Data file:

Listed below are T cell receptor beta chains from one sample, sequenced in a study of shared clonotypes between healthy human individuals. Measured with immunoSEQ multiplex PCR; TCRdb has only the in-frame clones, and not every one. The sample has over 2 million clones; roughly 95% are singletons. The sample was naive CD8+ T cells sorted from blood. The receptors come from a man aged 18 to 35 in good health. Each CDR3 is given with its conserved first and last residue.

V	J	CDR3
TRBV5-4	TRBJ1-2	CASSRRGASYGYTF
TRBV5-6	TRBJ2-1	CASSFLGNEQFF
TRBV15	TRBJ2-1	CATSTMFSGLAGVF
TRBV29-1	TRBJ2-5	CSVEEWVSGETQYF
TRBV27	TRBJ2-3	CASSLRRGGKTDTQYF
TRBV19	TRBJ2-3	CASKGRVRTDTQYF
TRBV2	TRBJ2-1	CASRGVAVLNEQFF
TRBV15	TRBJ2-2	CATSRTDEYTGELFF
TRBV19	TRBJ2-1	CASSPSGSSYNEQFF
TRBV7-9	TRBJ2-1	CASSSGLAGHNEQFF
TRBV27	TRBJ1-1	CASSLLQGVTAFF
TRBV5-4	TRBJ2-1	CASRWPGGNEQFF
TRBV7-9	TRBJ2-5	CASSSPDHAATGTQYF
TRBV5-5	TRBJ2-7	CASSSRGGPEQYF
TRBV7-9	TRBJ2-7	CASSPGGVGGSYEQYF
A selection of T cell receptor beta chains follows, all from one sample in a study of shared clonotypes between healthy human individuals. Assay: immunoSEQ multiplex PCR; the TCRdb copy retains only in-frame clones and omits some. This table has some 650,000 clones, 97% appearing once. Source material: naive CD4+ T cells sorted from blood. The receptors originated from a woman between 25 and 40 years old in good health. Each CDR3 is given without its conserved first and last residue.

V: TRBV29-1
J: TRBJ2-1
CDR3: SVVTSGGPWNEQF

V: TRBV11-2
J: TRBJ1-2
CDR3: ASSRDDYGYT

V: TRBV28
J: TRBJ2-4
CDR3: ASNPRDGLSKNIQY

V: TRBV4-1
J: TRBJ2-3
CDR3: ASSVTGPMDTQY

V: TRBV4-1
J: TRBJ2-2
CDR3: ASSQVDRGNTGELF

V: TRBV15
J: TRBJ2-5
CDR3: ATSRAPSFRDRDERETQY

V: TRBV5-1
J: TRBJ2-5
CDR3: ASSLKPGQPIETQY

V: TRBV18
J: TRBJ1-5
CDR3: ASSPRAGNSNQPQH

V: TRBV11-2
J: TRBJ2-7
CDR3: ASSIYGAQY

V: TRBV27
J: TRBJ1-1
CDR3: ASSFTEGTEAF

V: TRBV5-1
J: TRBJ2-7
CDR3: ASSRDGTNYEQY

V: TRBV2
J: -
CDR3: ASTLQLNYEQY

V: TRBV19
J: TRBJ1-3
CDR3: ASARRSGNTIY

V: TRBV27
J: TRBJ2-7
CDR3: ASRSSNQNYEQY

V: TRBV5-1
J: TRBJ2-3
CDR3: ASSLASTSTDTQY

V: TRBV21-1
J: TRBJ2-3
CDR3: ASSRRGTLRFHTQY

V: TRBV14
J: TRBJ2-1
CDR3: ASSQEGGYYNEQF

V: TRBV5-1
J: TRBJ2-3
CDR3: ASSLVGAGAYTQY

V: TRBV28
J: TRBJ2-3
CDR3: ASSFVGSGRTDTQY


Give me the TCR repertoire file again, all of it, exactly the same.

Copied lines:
Listed below are T cell receptor beta chains from one sample, sequenced in a study of shared clonotypes between healthy human individuals. Measured with immunoSEQ multiplex PCR; TCRdb has only the in-frame clones, and not every one. The sample has over 2 million clones; roughly 95% are singletons. The sample was naive CD8+ T cells sorted from blood. The receptors come from a man aged 18 to 35 in good health. Each CDR3 is given with its conserved first and last residue.

V	J	CDR3
TRBV5-4	TRBJ1-2	CASSRRGASYGYTF
TRBV5-6	TRBJ2-1	CASSFLGNEQFF
TRBV15	TRBJ2-1	CATSTMFSGLAGVF
TRBV29-1	TRBJ2-5	CSVEEWVSGETQYF
TRBV27	TRBJ2-3	CASSLRRGGKTDTQYF
TRBV19	TRBJ2-3	CASKGRVRTDTQYF
TRBV2	TRBJ2-1	CASRGVAVLNEQFF
TRBV15	TRBJ2-2	CATSRTDEYTGELFF
TRBV19	TRBJ2-1	CASSPSGSSYNEQFF
TRBV7-9	TRBJ2-1	CASSSGLAGHNEQFF
TRBV27	TRBJ1-1	CASSLLQGVTAFF
TRBV5-4	TRBJ2-1	CASRWPGGNEQFF
TRBV7-9	TRBJ2-5	CASSSPDHAATGTQYF
TRBV5-5	TRBJ2-7	CASSSRGGPEQYF
TRBV7-9	TRBJ2-7	CASSPGGVGGSYEQYF
A selection of T cell receptor beta chains follows, all from one sample in a study of shared clonotypes between healthy human individuals. Assay: immunoSEQ multiplex PCR; the TCRdb copy retains only in-frame clones and omits some. This table has some 650,000 clones, 97% appearing once. Source material: naive CD4+ T cells sorted from blood. The receptors originated from a woman between 25 and 40 years old in good health. Each CDR3 is given without its conserved first and last residue.

V: TRBV29-1
J: TRBJ2-1
CDR3: SVVTSGGPWNEQF

V: TRBV11-2
J: TRBJ1-2
CDR3: ASSRDDYGYT

V: TRBV28
J: TRBJ2-4
CDR3: ASNPRDGLSKNIQY

V: TRBV4-1
J: TRBJ2-3
CDR3: ASSVTGPMDTQY

V: TRBV4-1
J: TRBJ2-2
CDR3: ASSQVDRGNTGELF

V: TRBV15
J: TRBJ2-5
CDR3: ATSRAPSFRDRDERETQY

V: TRBV5-1
J: TRBJ2-5
CDR3: ASSLKPGQPIETQY

V: TRBV18
J: TRBJ1-5
CDR3: ASSPRAGNSNQPQH

V: TRBV11-2
J: TRBJ2-7
CDR3: ASSIYGAQY

V: TRBV27
J: TRBJ1-1
CDR3: ASSFTEGTEAF

V: TRBV5-1
J: TRBJ2-7
CDR3: ASSRDGTNYEQY

V: TRBV2
J: -
CDR3: ASTLQLNYEQY

V: TRBV19
J: TRBJ1-3
CDR3: ASARRSGNTIY

V: TRBV27
J: TRBJ2-7
CDR3: ASRSSNQNYEQY

V: TRBV5-1
J: TRBJ2-3
CDR3: ASSLASTSTDTQY

V: TRBV21-1
J: TRBJ2-3
CDR3: ASSRRGTLRFHTQY

V: TRBV14
J: TRBJ2-1
CDR3: ASSQEGGYYNEQF

V: TRBV5-1
J: TRBJ2-3
CDR3: ASSLVGAGAYTQY

V: TRBV28
J: TRBJ2-3
CDR3: ASSFVGSGRTDTQY